8 8 RC Circuits 4. Change the Coupling to DC. Press the Measure button. The measurement selections should be the same selections from the Period of Sinusoidal Voltage Measurement exercise. 5. Adjust the AMPLITUDE control on the Function Generator so that the Pk-Pk measurement is between 1.95 V and 2.00 V. 6. Create a standing wave pattern by adjusting the SEC/DIV control. Refer to Figure 4. Figure 4: Trace of Voltage Drop Across Capacitor of RC Circuit 7. Adjust the HORIZONTAL POSITION control on the oscilloscope so that the cycle begins at an initial time of zero. See Figure 5.(note, time is measured along the horizontal). 8. Notice that the voltage across the capacitor decays through four units along the vertical; each of the four units can be divided into five divisions for a total of twenty divisions. The value at 7.5 divisions (along the vertical) marks the point where the voltage across the capacitor is 3 of the initial voltage. 8 3 (20 divisions) = 7.5 divisions (18) 8 Measure and record the time constant τ corresponding to the initial voltage at 7.5 divisions. You will first need to determine the time-scale. This value is centered at the bottom of the display. The experimental time constant is determined from the number of divisions along the horizontal. τ exp = numberofdivisions (time scale value) (19) 5

9 RC Circuits 9 Figure 5: Trace Position and Time Constant Measurement from Oscilloscope 9. Calculate the theoretical value of the time constant using measured values of resistance and capacitance. τ theo = RC. (20) 10. Calculate the percent difference between the experimental and theoretical values for the time constant. 11. The measured uncertainty for the time constant, τ exp is the following: measured uncertainty = Record this value on your data table. time scale value. (21) Use the measured uncertainty value along with the measured value of the time constant τ exp to calculate the percent uncertainty of time constant measurements. % Uncertainty = 100 Uncertainty Measured V alue 13. Ground the oscilloscope. Repeat the circuit set-up using the 15 kω resistor. Be sure to measure the value of the resistor. 14. Estimate and record the uncertainty of the resistors used and the capacitor used. Determine the smallest measured values and calculate the percent uncertainty. Two Resistors in Series/Single Capacitor 1. Use the multimeter to measure the resistance of the 10 kω resistors and the capacitance of the 0.1µF capacitor. Record these values on your data table. 2. Construct a circuit with two 10 kω resistors in series and one 0.1µF. Refer to Figure 6. (22)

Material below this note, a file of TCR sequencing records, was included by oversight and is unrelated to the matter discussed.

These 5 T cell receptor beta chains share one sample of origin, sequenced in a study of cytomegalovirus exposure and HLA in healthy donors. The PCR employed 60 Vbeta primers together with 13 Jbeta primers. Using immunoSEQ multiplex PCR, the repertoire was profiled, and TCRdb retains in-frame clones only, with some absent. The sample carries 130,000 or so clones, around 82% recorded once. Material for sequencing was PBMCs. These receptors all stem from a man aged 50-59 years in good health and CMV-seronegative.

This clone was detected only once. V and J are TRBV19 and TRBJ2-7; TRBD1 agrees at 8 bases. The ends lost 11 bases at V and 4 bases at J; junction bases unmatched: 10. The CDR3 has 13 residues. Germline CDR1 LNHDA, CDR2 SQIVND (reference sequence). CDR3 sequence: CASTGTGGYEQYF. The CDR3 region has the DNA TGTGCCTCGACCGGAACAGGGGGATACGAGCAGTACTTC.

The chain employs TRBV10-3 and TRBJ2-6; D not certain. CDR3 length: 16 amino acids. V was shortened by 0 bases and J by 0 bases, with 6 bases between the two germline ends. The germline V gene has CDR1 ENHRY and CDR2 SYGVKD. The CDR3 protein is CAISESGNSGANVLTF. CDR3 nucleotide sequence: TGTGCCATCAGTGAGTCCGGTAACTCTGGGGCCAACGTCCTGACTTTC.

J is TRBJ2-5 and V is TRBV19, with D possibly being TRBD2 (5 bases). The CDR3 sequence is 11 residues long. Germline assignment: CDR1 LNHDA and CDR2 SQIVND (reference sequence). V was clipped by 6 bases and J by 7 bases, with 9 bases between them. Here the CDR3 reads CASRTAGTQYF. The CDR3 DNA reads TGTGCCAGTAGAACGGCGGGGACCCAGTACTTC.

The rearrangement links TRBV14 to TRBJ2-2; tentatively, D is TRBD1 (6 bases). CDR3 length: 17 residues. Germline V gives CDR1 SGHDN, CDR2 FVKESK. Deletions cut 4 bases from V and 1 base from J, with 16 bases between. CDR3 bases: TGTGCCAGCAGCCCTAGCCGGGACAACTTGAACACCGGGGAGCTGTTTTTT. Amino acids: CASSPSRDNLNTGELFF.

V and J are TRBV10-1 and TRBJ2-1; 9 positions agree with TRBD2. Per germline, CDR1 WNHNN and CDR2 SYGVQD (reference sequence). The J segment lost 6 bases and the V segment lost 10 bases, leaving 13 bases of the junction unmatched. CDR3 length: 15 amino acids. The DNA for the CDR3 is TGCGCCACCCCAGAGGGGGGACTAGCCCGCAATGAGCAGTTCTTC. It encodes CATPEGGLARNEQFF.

10 10 RC Circuits Figure 6: Circuit Diagram for RC Circuit with Two Resistors in Series 3. Repeat the procedure from the Individual Resistors and Capacitors exercise to make measurements of the time constant for this circuit. 4. Using the rules for combining resistors in series, calculate the total resistance of the RC circuit. Calculate the time constant of the RC circuit. Calculate the percent difference between the experimental and theoretical values of the time constant. 5. Estimate the uncertainty in the experimental determination of the time constant, τ exp. (See the Individual Resistors and Capacitors subsection for further instruction.) Record the uncertainty value as τ exp on your data table. 6. Use the uncertainty value along with the measured value of the time constant, τ exp to calculate the percent uncertainty of time constant measurements. % Uncertainty = 100 Uncertainty Measured V alue (23) 7. Estimate and record the uncertainty of the resistors and the capacitor used for this circuit. Determine the smallest measured values and calculate the percent uncertainty. Two Resistors in Parallel/Single Capacitor 1. Construct a circuit with two 10 kω resistors in parallel and one 0.1µF. Refer to Figure Repeat the procedure from the Individual Resistors and Capacitors exercise to make measurements of the time constant for this circuit. 3. Using the rules for combining resistors in parallel, calculate the total resistance of the RC circuit. Calculate the time constant of the RC circuit. Calculate the percent difference between the experimental and theoretical values of the time constant.